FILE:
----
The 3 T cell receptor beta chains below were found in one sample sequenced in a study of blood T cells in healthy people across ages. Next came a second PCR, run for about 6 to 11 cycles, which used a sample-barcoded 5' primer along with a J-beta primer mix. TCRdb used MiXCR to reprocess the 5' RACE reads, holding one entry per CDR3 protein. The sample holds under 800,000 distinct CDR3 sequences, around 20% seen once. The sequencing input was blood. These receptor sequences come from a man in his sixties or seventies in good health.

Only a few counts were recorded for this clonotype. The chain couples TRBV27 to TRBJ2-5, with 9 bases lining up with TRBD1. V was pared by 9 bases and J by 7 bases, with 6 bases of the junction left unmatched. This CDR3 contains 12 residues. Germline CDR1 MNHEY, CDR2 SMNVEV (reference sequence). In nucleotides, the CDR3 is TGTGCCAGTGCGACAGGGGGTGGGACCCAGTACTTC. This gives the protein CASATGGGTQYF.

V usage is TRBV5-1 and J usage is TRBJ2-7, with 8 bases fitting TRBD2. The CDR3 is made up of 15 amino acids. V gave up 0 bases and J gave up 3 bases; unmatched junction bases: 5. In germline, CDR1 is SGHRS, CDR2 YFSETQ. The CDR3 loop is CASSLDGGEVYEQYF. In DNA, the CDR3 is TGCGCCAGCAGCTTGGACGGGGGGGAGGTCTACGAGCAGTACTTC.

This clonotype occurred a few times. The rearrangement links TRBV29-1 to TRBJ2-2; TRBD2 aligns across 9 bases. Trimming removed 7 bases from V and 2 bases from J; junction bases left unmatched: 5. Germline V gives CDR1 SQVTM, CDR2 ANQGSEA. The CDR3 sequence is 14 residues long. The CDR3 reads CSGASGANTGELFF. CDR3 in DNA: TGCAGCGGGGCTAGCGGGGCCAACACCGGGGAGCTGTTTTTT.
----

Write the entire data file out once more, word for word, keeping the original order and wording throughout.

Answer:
The 3 T cell receptor beta chains below were found in one sample sequenced in a study of blood T cells in healthy people across ages. Next came a second PCR, run for about 6 to 11 cycles, which used a sample-barcoded 5' primer along with a J-beta primer mix. TCRdb used MiXCR to reprocess the 5' RACE reads, holding one entry per CDR3 protein. The sample holds under 800,000 distinct CDR3 sequences, around 20% seen once. The sequencing input was blood. These receptor sequences come from a man in his sixties or seventies in good health.

Only a few counts were recorded for this clonotype. The chain couples TRBV27 to TRBJ2-5, with 9 bases lining up with TRBD1. V was pared by 9 bases and J by 7 bases, with 6 bases of the junction left unmatched. This CDR3 contains 12 residues. Germline CDR1 MNHEY, CDR2 SMNVEV (reference sequence). In nucleotides, the CDR3 is TGTGCCAGTGCGACAGGGGGTGGGACCCAGTACTTC. This gives the protein CASATGGGTQYF.

V usage is TRBV5-1 and J usage is TRBJ2-7, with 8 bases fitting TRBD2. The CDR3 is made up of 15 amino acids. V gave up 0 bases and J gave up 3 bases; unmatched junction bases: 5. In germline, CDR1 is SGHRS, CDR2 YFSETQ. The CDR3 loop is CASSLDGGEVYEQYF. In DNA, the CDR3 is TGCGCCAGCAGCTTGGACGGGGGGGAGGTCTACGAGCAGTACTTC.

This clonotype occurred a few times. The rearrangement links TRBV29-1 to TRBJ2-2; TRBD2 aligns across 9 bases. Trimming removed 7 bases from V and 2 bases from J; junction bases left unmatched: 5. Germline V gives CDR1 SQVTM, CDR2 ANQGSEA. The CDR3 sequence is 14 residues long. The CDR3 reads CSGASGANTGELFF. CDR3 in DNA: TGCAGCGGGGCTAGCGGGGCCAACACCGGGGAGCTGTTTTTT.